Who should I choose as my executor for my Will? Here are 3 tips for picking an executor.
What are executors?
Executors are the people who will be responsible for carrying out your wishes and sorting out the estate. I have a separate guide that explains in more detail the role of executors, but for now, I will provide a brief summary. They will have to gather all the assets of your estate, deal with all the paperwork, and pay all the debts, taxes, funeral, and administration costs out of the money in the estate. They will need to distribute the gifts and transfer any property to your beneficiaries.
Who to choose as executors
You don't have to appoint more than one executor, but it is definitely a good idea to do so in case one of them dies or doesn't have the capacity to act when your time comes. Most people like to appoint two, but you can have as many as four executors to split the responsibility for facilitating the will once you've passed. Typically, most people appointed as executors are friends or relatives, but you can also appoint professional executors, although this will incur fees. It is important to choose executors with considerable care since their job involves a great deal of work and responsibility. You should always approach anyone you are thinking of appointing as an executor to see if they will agree to take on the responsibility. If someone is appointed who is not willing to be an executor, they have the right to refuse.
Tip 1 for picking an executor:
Pick with your head, not your heart. It's more important that you pick someone who will have the emotional capacity and a practical mind to take on this task. I've heard from clients all the time about picking people just because they were worried about upsetting a less responsible person by not appointing them. The chosen executor(s) should be responsible enough to address estate matters quickly, effectively communicate with beneficiaries, and make hard decisions when necessary.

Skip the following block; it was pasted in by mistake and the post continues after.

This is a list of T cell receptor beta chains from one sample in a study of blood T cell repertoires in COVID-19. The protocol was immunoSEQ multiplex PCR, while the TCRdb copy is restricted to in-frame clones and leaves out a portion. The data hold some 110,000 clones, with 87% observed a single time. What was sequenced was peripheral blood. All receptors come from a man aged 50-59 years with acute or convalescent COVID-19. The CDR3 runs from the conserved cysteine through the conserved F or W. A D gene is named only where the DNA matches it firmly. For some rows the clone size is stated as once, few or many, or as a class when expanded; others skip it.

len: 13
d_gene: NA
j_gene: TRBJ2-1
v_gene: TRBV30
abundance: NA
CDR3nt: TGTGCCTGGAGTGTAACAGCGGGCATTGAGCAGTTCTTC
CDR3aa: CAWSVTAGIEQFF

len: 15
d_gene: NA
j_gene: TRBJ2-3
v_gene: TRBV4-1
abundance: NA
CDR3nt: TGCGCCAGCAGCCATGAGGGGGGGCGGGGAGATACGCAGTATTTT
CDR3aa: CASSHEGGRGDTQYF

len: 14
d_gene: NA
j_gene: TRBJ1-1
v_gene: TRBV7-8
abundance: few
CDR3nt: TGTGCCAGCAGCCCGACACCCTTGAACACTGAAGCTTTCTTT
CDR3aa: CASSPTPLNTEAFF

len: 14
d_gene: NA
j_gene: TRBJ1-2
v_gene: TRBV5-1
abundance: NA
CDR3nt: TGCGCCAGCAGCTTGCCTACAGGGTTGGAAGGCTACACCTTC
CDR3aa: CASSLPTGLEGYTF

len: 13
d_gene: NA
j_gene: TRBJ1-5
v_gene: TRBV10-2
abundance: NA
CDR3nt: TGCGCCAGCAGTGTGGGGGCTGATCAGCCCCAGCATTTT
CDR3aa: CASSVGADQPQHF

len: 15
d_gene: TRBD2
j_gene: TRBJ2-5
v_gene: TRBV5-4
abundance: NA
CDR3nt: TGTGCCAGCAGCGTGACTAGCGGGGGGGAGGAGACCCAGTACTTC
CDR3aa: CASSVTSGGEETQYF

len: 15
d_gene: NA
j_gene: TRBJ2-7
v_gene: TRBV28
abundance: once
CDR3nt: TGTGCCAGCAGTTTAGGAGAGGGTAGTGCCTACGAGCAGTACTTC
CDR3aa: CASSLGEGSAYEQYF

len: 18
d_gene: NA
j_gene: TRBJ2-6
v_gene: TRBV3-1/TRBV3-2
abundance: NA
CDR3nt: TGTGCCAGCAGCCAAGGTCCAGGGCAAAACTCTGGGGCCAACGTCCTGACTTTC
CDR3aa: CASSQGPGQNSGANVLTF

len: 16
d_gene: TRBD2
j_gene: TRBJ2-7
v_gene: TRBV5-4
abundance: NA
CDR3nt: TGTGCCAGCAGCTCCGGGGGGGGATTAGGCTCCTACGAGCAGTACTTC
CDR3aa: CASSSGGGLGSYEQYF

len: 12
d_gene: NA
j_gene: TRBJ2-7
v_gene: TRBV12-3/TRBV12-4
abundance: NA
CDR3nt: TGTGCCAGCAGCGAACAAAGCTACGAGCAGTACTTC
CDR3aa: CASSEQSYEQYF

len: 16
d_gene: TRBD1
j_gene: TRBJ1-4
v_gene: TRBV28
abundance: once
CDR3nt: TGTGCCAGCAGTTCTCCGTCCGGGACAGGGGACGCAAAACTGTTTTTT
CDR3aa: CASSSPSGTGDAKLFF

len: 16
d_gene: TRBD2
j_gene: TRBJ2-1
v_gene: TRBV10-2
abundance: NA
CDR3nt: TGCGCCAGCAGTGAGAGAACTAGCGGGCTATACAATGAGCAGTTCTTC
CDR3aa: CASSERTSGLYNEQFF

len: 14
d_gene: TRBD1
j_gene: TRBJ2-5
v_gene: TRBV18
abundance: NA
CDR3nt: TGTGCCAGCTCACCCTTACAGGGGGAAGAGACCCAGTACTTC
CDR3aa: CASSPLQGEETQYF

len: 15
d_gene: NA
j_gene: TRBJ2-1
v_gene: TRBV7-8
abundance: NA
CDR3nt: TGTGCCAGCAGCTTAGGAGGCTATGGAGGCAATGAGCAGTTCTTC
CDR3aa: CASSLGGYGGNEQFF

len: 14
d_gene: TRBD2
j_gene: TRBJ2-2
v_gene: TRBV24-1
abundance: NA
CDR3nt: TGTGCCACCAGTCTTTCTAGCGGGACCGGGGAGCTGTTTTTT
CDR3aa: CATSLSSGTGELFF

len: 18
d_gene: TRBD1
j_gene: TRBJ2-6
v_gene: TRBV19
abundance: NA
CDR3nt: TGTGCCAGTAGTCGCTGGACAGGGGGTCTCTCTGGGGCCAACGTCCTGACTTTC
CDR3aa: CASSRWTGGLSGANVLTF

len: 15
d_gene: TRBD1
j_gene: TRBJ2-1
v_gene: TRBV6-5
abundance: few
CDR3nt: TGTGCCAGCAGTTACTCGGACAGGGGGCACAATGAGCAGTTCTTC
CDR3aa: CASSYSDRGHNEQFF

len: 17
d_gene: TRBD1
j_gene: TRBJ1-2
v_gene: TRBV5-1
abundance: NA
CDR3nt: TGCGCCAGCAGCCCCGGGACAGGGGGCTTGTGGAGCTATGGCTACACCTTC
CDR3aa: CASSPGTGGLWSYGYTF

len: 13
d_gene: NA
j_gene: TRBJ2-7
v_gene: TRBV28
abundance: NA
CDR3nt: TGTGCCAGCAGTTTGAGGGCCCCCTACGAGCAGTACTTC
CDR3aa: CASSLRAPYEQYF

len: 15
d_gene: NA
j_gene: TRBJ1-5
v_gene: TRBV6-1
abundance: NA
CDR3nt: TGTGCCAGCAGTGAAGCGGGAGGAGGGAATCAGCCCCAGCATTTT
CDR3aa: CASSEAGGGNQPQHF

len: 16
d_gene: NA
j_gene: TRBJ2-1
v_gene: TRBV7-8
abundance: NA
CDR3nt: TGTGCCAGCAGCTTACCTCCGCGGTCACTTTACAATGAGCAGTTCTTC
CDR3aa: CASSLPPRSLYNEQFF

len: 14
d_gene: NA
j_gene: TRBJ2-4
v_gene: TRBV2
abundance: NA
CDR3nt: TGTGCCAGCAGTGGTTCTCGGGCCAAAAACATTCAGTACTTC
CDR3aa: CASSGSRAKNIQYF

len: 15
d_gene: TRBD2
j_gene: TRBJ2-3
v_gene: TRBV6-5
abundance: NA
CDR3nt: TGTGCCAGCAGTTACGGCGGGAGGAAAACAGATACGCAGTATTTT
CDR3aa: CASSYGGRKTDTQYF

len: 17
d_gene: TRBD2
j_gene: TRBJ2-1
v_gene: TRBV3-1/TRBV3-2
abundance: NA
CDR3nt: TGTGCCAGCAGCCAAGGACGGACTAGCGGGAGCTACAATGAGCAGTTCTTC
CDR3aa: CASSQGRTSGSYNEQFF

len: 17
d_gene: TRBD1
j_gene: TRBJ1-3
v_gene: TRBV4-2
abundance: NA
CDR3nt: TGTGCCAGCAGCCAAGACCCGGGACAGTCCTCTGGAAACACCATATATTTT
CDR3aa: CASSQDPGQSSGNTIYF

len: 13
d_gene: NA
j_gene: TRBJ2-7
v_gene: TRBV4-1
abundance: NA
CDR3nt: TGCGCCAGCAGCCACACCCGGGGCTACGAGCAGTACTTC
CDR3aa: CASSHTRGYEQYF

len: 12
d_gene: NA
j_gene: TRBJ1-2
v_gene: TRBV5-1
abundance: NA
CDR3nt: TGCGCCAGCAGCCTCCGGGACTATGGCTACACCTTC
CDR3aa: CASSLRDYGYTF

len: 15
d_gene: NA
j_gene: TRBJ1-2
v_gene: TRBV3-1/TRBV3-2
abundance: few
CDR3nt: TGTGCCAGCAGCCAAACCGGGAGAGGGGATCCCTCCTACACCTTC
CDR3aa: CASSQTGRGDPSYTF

Tip 2 for picking an executor:
Name at least one younger executor. If you're young, it's not unreasonable to pick people your own age, but as you get older and your circumstances change, you are likely to rewrite your Will. At this point, you should try to name at least one additional younger, healthy successor executor who is likely to outlive you.
Tip 3 for picking an executor:
If in doubt, get a professional. Dealing with the death of a loved one is hard enough, but to grieve and deal with all this extra administration is a lot to take on. Sometimes it is better to choose a professional and accept the fact that it may cost the estate. Is that cost more important than someone's mental health? If you do know people whom you sincerely believe can step up to the task, then absolutely choose them. If not, appoint a professional. It could be a solicitor, an accountant, or a trust corporation, to name a few.
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